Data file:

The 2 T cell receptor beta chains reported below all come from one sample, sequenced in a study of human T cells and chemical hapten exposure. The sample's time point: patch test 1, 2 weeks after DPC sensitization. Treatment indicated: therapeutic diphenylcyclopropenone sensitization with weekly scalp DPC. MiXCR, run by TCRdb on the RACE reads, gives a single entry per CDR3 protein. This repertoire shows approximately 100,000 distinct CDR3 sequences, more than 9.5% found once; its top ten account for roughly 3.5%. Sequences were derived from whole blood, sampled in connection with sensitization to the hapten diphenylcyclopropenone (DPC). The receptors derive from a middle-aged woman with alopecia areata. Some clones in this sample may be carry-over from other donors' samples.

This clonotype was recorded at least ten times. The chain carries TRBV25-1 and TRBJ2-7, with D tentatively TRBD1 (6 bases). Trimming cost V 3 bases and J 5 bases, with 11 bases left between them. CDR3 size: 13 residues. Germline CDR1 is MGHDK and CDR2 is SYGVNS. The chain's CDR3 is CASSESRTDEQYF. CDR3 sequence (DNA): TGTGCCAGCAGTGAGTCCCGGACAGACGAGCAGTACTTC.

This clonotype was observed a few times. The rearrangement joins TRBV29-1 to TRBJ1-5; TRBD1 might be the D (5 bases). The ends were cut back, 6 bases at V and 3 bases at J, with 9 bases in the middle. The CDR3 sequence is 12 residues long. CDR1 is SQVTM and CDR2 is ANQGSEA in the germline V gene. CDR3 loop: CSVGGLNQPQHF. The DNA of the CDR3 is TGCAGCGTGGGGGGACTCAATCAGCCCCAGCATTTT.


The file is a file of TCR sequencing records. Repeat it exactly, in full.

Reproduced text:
The 2 T cell receptor beta chains reported below all come from one sample, sequenced in a study of human T cells and chemical hapten exposure. The sample's time point: patch test 1, 2 weeks after DPC sensitization. Treatment indicated: therapeutic diphenylcyclopropenone sensitization with weekly scalp DPC. MiXCR, run by TCRdb on the RACE reads, gives a single entry per CDR3 protein. This repertoire shows approximately 100,000 distinct CDR3 sequences, more than 9.5% found once; its top ten account for roughly 3.5%. Sequences were derived from whole blood, sampled in connection with sensitization to the hapten diphenylcyclopropenone (DPC). The receptors derive from a middle-aged woman with alopecia areata. Some clones in this sample may be carry-over from other donors' samples.

This clonotype was recorded at least ten times. The chain carries TRBV25-1 and TRBJ2-7, with D tentatively TRBD1 (6 bases). Trimming cost V 3 bases and J 5 bases, with 11 bases left between them. CDR3 size: 13 residues. Germline CDR1 is MGHDK and CDR2 is SYGVNS. The chain's CDR3 is CASSESRTDEQYF. CDR3 sequence (DNA): TGTGCCAGCAGTGAGTCCCGGACAGACGAGCAGTACTTC.

This clonotype was observed a few times. The rearrangement joins TRBV29-1 to TRBJ1-5; TRBD1 might be the D (5 bases). The ends were cut back, 6 bases at V and 3 bases at J, with 9 bases in the middle. The CDR3 sequence is 12 residues long. CDR1 is SQVTM and CDR2 is ANQGSEA in the germline V gene. CDR3 loop: CSVGGLNQPQHF. The DNA of the CDR3 is TGCAGCGTGGGGGGACTCAATCAGCCCCAGCATTTT.